The instructions do mention The stove can produce carbon monoxide which has no odor and may cause death. The instructions do warn against using the stove in an enclosed space: a warning which should be heeded I think.
The instructions also say NEVER cover the stove with rocks and a windscreen while in use and NEVER surround the unit with wind shields. There is a diagram of the stove with a windshield half way around it and a big cross. I am not sure what ‘cover’ means, but any stove which cannot be used with a windscreen is pretty much useless in the field. I smell lawyers…
The Pressure Regulator – Reviewed
The novel pressure regulator used as the control valve is interesting. This regulator works well as a control valve, but there has been a lot of misleading marketing spin put about by various distributors selling this stove. The claims seem to be based on the marketing claims made by the Soto company – claims which, while not false, do tend to confuse reality. A lack of knowledge at the distributor end has compounded the problem. We will examine what is really going on here.
The control system.
Inside the canister, there is gas pressure, which is a function of the composition of the fuel and the temperature of the canister. This pressure is far too high to go direct into any stove jet: it has to be reduced. This is normally done by the (needle) valve which presents a huge restriction on the gas flow, creating a pressure drop (down to ‘P’). The greater the restriction or pressure drop at the valve, the less pressure there is left to push the gas through the jet, and so the less power comes out of the stove.
In other words, there are two places where the pressure is dropped between the canister and the outer face of the jet (which is at atmospheric pressure): across the control valve and across the jet. If there is a lot of pressure drop across the valve there is little pressure drop across the jet. If there is little pressure across the fixed-size jet there is little flow through it. It is identical to having two resistors in series or two taps on a hose.
It is crucial to understand here that the details of how the pressure is reduced (to P) by the control valve simply do not matter. All that matters is how much pressure is across the jet. A conventional needle valve varies the restriction or pressure drop across itself by varying the area of the hole around the needle in the valve, but this is not the only way this can be done. A more sophisticated diaphragm arrangement can be used for this: one which actually is designed to control the output pressure P per se. This latter is what is done in the Soto stove.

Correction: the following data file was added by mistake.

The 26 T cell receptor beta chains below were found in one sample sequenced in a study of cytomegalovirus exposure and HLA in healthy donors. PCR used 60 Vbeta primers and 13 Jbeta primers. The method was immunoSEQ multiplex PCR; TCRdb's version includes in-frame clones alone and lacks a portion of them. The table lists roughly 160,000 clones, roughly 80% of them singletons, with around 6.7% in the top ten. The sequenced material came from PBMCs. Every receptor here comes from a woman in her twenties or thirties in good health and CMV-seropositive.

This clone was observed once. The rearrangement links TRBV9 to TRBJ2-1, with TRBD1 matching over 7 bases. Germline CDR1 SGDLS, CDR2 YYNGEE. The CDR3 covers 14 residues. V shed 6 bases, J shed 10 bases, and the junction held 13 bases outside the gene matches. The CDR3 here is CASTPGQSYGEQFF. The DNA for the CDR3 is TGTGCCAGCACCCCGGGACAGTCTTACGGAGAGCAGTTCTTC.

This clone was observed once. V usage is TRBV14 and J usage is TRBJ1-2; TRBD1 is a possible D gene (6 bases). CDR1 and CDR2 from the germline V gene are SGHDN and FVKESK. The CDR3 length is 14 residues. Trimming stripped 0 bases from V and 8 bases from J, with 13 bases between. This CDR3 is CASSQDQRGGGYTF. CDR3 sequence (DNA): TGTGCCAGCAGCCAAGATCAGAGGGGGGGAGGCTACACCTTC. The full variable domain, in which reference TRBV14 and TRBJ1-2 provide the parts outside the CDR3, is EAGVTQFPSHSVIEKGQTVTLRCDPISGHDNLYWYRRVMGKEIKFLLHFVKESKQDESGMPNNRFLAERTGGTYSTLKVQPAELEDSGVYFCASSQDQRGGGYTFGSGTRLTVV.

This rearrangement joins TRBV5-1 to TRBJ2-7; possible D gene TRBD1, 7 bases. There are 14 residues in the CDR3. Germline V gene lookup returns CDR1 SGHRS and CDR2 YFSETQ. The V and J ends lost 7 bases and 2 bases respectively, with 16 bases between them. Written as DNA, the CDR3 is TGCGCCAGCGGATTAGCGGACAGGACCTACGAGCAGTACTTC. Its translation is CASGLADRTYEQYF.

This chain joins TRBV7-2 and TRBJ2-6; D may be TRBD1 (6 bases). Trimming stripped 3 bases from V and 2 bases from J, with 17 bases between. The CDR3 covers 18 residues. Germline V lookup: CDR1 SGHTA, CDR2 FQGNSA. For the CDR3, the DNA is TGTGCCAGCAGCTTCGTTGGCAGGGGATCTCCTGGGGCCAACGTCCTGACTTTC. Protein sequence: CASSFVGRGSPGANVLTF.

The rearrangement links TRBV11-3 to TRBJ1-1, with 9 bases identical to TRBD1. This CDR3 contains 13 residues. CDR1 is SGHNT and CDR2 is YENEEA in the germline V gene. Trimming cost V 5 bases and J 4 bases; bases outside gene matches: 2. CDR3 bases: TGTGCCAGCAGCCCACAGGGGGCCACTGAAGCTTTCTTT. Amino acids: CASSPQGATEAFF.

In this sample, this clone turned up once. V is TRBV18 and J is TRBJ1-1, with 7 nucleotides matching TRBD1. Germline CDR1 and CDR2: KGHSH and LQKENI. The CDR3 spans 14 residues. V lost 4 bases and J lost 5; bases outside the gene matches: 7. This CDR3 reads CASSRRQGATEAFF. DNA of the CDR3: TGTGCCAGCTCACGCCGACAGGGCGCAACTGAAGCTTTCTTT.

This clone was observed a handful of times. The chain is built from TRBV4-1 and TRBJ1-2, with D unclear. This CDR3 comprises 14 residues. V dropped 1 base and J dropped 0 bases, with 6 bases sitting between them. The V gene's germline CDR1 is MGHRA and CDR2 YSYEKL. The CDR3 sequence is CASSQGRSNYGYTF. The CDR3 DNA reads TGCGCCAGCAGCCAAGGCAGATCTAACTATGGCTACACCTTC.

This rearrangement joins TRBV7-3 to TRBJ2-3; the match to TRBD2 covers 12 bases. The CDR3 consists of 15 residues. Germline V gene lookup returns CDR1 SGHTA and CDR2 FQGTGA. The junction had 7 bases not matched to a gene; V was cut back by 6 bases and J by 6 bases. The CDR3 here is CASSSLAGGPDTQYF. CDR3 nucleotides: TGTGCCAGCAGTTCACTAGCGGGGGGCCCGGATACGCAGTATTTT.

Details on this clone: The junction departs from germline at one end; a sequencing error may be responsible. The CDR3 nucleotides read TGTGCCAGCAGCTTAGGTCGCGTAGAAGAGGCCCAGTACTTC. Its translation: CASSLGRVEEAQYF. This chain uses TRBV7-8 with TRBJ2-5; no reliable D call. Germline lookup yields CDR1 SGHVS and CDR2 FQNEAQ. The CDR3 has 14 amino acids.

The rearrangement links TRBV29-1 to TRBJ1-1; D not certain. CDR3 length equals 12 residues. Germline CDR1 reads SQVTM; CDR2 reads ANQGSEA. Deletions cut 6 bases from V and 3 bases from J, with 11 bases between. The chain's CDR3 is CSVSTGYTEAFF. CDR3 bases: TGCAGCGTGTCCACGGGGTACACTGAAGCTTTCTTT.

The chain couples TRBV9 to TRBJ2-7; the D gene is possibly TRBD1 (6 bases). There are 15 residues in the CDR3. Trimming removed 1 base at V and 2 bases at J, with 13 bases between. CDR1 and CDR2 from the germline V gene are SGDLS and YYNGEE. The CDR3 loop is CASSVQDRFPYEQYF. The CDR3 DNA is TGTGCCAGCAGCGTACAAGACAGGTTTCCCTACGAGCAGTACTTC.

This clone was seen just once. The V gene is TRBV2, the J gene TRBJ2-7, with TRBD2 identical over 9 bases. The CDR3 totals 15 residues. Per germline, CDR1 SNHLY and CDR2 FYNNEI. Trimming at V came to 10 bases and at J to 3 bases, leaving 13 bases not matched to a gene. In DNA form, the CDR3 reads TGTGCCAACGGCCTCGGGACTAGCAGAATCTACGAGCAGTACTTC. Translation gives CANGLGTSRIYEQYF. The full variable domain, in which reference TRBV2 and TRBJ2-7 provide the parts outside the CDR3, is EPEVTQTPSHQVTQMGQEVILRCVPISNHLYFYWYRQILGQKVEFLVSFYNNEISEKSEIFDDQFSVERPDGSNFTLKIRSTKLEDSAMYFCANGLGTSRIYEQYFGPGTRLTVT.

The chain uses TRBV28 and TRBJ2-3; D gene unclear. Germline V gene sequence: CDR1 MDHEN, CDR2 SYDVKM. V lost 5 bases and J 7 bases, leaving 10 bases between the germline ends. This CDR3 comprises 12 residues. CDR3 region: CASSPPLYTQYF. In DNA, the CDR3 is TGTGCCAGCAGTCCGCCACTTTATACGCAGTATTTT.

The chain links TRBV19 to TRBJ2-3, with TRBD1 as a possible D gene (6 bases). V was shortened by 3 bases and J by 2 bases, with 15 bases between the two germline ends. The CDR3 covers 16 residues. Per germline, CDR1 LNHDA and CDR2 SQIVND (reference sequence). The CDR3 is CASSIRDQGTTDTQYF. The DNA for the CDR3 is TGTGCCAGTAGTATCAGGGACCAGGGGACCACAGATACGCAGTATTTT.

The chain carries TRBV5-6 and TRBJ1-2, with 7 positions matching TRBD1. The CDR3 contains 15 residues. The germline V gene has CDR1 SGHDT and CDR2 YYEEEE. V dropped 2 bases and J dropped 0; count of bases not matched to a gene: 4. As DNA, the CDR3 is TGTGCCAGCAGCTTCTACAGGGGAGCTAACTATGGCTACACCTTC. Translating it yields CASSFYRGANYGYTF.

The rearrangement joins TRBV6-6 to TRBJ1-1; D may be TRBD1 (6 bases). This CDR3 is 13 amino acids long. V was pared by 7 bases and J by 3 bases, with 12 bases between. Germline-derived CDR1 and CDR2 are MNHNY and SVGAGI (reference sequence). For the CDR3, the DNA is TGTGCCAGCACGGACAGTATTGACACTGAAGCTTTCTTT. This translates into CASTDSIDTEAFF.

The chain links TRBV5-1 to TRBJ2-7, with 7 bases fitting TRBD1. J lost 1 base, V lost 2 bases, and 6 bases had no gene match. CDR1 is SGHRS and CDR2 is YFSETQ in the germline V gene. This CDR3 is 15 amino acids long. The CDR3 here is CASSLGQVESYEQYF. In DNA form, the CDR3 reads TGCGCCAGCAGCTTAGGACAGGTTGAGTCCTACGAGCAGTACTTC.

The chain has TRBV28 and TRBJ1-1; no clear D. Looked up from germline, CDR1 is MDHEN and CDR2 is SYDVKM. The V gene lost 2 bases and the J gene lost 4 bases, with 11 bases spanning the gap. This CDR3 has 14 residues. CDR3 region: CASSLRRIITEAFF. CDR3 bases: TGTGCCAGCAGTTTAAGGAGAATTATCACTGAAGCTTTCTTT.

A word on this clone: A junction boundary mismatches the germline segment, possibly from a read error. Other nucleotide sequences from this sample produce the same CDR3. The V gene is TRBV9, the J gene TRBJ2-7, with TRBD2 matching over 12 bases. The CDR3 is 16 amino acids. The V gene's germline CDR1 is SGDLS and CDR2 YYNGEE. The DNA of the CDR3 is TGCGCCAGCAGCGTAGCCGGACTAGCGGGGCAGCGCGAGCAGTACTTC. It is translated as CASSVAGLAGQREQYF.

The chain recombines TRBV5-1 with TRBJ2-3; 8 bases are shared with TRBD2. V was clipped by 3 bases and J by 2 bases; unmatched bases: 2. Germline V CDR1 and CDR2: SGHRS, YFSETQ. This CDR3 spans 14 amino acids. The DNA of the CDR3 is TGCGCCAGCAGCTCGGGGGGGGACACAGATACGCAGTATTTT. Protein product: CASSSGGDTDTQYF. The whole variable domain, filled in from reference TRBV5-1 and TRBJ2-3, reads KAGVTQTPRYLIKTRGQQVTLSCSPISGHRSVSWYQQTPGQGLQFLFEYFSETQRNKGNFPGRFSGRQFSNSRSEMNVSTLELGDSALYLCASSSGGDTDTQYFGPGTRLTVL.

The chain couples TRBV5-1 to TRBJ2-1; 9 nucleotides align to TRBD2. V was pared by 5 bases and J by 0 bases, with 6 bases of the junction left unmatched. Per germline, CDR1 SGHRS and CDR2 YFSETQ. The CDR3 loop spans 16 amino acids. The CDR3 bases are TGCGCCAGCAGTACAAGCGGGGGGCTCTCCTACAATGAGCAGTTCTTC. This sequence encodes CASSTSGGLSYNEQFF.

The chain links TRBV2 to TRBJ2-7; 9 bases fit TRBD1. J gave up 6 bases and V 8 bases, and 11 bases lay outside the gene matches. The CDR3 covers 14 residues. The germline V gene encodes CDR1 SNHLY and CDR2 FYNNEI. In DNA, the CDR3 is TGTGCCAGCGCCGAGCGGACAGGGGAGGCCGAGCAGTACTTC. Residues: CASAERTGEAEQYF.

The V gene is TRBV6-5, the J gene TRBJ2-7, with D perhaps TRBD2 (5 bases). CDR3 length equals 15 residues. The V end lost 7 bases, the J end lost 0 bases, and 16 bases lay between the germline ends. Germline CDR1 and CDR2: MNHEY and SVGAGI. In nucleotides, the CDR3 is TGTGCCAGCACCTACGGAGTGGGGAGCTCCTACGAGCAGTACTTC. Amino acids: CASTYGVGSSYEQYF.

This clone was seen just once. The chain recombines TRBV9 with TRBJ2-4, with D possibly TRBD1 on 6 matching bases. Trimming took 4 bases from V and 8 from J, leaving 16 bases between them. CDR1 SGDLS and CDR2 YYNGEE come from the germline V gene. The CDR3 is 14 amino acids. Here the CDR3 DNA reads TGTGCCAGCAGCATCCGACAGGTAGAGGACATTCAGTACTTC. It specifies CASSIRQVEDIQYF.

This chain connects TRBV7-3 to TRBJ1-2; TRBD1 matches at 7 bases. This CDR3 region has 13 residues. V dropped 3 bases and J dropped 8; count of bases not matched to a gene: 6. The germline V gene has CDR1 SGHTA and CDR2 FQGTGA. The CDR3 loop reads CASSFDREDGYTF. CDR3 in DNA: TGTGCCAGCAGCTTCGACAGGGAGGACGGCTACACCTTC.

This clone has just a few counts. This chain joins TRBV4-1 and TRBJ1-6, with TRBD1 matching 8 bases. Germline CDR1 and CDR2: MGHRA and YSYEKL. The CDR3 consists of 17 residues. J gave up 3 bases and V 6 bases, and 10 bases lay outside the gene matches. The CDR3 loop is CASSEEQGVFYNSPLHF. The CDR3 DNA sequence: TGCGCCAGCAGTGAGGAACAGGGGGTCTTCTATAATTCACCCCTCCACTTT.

The marketing claim made by Soto is that the stove can maintain a constant power output as the canister pressure varies, and this is technically correct up to a point. The pressure P is regulated, and the flow through the jet depends directly on P. The claims made by some retailers and reviewers imply that the regulator will maintain a constant power output no matter what the pressure in the canister falls to, and this is seriously misleading (or false). The pressure regulator will only work while the canister pressure is high enough: it has to be a fair bit above P to be able to regulate. At this higher canister pressure, it does not matter whether a needle valve or a pressure regulator is used to get P. Below that, canister pressure the power output WILL fall.
The big difference is that using a pressure regulator rather than a needle valve means that P, and hence the flow of gas through the jet, and hence the power output, will be fairly constant despite a falling canister pressure. When using a needle valve, the intermediate P and hence the power output will vary. What the marketing claims do not examine is whether this constant power output matters in practice. I don’t think it matters at all.
If I want high power (to bring water to the boil for instance) I open the valve so the stove is roaring away. If the power output varies a bit – who cares? If I am simmering, I turn the stove right down, but any small variations don’t worry me either because I am usually monitoring dinner fairly closely and may be varying the power output as I go. To be sure, if I was running the stove for half an hour straight there might be some significant changes in the power output which might need correcting – but I never run the stove for that length of time.
The bottom line then is that the stove is nicely built, the piezo igniter works well, and the pressure regulator valve works very smoothly, but the CO emission is a bit higher than I am really comfortable with. The performance in the field does not show any special advantage to the unique pressure regulator valve.
Specifications and Features
|Country of origin||Japan|
|Model||OD – 1R|
|Power output (claimed)||3,260 W|
|Material||Brass, aluminium, stainless steel, plastics|
|Size, packed||78 H x ~55 D mm (3.2 x 2 in)|
|Pot support diameter||110 mm (4.3 in)|
|Weight (claimed)||73 g (2.6 oz)|
|Weight (measured)||72 g (2.6 oz)|
|MSRP||n/a, but retail US$65 has been seen|
- Well made
What’s Not So Good
- High CO emission
- Excessive and misleading marketing spin
Disclosure: The vendor provided this product to the author and/or Backpacking Light at no charge, and it is owned by the author/BPL. The author/Backpacking Light has no obligation to review this product to the vendor under the terms of this agreement.